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Al Parish, The Economist – “…an open and full discussion so important”

Lee Walton

For seventeen of the first twenty-two days this month, the Palter & Chatter has bombarded its readers with an unprecedented and seemingly endless barrage of articles about Al Parish, The Investment Advisor. Throughout a series of at least twenty-seven separate articles, the Palter & Chatter’s news staff has reported on everything from Parish’s Christian ethics to his bizarre collection of cars, artwork and jewelry. Stories about neighbors loosing their children’s college funds, greedy university board members and other poor, helpless “pool” victims, who were all to willing “to give a hundred dollars to be a millionaire” made front page, above-the-fold headlines as bold as any tabloid at a supermarket checkout. Nonetheless, the silence from the Palter & Chatter’s elite third-floor editorial staff remains deafening about Al Parish, The Economist. Why?

Not one commentary on the now very questionable credibility of Al Parish (Big Al), as The Economist, who appeared weekly in the Palter & Chatter’s Business Section, albeit, as they were quick to say, as an unpaid columnist. As recent as April 4th, Parish, The Economist, admonished his uncultured followers about the regional economic benefits of the Charleston Symphony Orchestra, and why he, as a member of the Orchestra’s Board of Directors, urged local corporations to make annual gifts to the CSO.

Not one editorial comment about Mayor Riley serving as a member of the Board of Directors of the Charleston Digital Corridor Foundation that selected Al Parish as the Fund Manager for the Boards Corridor Fund (the P & C did report that Big Al apparently snookered the CDC Board for approximately $35,000). Not one mention that the Evening Post Publishing Company, owners of the Palter & Chatter, was one of two local companies and investors selected in 2005 by Mayor Riley for a five-year contract to manage the City’s fledgling CDC. Not one buried B-Section article questioning the validity of Parish’s annual regional economic forecast sponsored by the Charleston Chamber of Commerce. Why?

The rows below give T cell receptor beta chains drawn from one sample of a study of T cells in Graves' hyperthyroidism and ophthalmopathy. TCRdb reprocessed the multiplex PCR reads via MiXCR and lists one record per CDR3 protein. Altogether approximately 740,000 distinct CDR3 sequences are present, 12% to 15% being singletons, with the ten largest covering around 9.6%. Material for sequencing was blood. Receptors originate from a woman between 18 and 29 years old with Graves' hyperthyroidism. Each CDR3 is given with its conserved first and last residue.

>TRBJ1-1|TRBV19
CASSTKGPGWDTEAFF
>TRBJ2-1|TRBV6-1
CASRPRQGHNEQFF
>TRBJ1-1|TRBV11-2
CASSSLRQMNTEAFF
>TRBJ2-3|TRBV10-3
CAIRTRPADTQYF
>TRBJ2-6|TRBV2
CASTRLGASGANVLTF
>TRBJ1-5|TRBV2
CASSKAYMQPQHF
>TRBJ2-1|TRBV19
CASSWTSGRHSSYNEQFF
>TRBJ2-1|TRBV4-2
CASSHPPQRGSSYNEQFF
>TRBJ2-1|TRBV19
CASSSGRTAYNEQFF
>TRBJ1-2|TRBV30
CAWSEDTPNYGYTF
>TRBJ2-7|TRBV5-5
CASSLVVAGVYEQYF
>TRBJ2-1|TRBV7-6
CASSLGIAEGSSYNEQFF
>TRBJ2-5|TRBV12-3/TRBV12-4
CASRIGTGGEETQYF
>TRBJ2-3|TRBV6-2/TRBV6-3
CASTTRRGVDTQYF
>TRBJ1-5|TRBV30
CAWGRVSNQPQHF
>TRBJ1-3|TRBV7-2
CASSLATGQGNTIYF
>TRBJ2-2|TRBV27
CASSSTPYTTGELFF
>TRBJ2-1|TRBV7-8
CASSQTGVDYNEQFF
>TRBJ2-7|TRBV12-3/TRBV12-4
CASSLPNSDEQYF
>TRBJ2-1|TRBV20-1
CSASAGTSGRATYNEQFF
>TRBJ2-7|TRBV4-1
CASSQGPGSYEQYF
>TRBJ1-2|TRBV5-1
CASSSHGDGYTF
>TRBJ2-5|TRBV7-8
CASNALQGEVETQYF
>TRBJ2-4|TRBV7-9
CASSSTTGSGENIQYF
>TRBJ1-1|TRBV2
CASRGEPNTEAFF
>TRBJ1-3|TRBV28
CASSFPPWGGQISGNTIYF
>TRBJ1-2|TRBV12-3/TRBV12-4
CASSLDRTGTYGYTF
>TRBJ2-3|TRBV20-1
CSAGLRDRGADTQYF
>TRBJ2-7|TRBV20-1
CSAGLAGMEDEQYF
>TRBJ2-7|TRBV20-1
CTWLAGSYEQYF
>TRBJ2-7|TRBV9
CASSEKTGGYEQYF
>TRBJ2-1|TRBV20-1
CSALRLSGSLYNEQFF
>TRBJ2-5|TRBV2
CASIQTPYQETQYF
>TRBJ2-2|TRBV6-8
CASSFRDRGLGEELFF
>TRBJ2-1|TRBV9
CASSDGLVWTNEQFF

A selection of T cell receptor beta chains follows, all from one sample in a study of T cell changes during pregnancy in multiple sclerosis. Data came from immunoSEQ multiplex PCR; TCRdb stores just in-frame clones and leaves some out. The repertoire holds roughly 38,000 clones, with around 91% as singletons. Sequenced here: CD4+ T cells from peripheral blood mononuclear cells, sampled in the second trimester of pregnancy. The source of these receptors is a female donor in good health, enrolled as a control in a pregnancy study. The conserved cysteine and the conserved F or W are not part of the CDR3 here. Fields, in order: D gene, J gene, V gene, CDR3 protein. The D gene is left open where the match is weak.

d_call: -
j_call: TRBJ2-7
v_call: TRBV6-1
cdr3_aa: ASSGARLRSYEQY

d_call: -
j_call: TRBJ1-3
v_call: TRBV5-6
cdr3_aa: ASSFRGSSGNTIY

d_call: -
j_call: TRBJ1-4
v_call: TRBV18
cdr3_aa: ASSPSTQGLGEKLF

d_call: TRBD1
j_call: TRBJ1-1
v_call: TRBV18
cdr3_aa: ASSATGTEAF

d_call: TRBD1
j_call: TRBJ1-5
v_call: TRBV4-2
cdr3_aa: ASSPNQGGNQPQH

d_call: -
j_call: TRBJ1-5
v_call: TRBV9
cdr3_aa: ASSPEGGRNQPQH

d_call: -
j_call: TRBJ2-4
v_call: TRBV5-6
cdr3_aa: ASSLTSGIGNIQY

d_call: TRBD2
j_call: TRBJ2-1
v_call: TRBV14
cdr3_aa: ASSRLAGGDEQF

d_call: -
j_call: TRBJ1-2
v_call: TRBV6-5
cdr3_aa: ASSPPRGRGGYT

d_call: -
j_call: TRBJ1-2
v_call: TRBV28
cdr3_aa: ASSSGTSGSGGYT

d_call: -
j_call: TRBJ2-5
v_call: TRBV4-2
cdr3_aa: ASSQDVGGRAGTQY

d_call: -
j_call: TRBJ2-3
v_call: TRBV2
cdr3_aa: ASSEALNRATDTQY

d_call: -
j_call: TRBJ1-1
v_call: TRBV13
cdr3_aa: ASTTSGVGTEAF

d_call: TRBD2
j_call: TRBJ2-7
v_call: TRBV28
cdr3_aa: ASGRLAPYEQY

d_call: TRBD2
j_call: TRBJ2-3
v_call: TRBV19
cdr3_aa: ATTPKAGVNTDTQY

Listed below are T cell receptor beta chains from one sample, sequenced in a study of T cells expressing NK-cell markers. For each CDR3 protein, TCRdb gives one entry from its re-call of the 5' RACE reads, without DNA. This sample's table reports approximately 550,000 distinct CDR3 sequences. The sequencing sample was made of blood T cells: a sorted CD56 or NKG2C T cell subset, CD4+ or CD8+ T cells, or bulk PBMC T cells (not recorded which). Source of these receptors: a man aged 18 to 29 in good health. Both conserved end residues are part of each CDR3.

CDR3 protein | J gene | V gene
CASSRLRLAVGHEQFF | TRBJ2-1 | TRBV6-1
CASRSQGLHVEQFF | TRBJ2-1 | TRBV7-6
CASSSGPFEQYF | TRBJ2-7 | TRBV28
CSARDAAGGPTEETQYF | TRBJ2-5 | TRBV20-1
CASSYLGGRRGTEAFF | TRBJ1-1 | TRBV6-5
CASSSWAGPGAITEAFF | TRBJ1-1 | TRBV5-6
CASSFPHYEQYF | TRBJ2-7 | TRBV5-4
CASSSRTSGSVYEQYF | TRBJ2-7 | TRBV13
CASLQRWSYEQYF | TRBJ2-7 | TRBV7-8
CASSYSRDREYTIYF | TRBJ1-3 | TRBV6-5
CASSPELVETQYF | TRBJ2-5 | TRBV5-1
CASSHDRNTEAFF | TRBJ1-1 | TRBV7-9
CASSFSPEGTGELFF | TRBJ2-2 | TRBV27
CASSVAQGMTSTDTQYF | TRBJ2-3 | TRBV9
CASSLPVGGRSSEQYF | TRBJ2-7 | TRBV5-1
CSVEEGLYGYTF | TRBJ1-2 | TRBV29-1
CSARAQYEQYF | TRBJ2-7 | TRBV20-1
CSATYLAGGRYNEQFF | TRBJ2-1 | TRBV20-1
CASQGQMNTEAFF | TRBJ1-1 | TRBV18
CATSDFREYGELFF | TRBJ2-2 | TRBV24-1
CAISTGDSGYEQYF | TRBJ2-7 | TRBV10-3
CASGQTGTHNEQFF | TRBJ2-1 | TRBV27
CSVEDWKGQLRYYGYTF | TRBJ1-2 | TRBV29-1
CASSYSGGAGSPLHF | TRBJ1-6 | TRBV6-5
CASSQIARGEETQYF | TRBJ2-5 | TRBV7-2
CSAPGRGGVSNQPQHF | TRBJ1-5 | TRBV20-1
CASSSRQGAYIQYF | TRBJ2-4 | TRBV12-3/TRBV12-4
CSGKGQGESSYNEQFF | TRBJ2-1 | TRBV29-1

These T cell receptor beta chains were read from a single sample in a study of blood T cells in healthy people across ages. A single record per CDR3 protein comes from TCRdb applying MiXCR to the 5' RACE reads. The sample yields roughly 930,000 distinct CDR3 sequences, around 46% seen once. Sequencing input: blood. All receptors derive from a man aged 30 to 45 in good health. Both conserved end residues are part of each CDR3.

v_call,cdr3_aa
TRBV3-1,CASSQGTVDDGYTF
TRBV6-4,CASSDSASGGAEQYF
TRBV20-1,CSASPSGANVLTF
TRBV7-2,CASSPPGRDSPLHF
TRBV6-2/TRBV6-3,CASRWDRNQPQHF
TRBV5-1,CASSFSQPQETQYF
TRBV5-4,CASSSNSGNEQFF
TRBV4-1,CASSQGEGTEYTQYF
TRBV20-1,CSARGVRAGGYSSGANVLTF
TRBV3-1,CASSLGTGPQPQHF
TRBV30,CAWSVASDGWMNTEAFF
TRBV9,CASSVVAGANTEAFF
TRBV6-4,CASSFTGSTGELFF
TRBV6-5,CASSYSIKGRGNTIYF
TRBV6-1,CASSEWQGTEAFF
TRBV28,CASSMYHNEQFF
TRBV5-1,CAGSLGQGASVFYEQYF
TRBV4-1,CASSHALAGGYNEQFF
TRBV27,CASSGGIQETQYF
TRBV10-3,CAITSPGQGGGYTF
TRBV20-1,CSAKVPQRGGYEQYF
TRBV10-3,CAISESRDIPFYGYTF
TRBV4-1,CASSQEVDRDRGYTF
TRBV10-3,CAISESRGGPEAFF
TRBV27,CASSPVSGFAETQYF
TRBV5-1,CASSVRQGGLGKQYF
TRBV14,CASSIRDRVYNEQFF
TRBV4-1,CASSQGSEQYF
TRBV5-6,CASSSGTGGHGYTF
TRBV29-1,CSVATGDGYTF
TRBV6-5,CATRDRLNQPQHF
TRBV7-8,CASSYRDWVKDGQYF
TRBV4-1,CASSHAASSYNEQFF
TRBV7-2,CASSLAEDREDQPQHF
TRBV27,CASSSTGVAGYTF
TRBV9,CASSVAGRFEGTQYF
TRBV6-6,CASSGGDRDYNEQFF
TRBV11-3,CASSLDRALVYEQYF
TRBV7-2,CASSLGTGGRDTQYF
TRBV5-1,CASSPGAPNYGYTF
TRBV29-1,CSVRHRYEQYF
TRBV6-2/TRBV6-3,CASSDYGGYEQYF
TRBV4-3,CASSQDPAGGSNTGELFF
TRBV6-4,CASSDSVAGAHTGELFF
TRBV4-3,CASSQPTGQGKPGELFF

Apparently, the list of local movers-and-shakers snookered by Big Al is seemingly endless. Less we forget Big Al was retained by none other than the State Ports Authority to prepare its recent economic forecasts, which have, arguably, been used to justify the proposed North Charleston Terminal at the south end of the former Navy Base. Could Big Al have been wrong with his favorable statistical projections, or worse yet “cooked the statistical books” in the SPA’s favor? If the Palter & Chatter won’t ask these hard questions, will the US Army Corps of Engineers have its own economist do an independent analysis before it rules on the SPA’s pending permit to construct this new terminal?

What about the local Chamber of Commerce? Big Al was nothing short of its favorite rainmaker; its members annually lined up to drink his economic Kool-Aid. Then again, he was obviously great at judging human nature by telling them exactly what they wanted to hear. He was their rotund Robert Preston as he pranced with his baton of statistics in front of their band arrayed in his gaudy sports jacket– he was their Music Man! Considering that the local Chamber is the epicenter of the deal-estate development complex in the Lowcountry, Big Al was simply preaching to the choir.

Where’s that “…open and full discussion…”about Big Al, The Economist, that the Palter & Chatter boastfully demanded in this past Sunday’s lead editorial concerning a new school superintendent search? If Big Al, The Investment Advisor, snookered hundreds of greedy and all-to-willing “get rich quick” investors, couldn’t Big Al, The Economist, have also snookered thousands of local business professionals and elected officials with his siren song of economic bliss?

Is the Palter & Chatter’s editorial staff too worried that LOTs of The Economist’s dirty laundry trail might lead to City Hall, the Chamber of Commerce, or worse yet, to the thin air of the third floor at the Palter & Chatter? After all, the owners of Charleston’s only daily newspaper made him The Economist and created his regional credibility as an expert economic forecaster. Time may tell, but it’s a good bet that the local print media never will.

The credibility of Big Al, The Economist, and his creator and mentor, the Palter & Chatter, are joined at the hip. So goes one, so goes the other.

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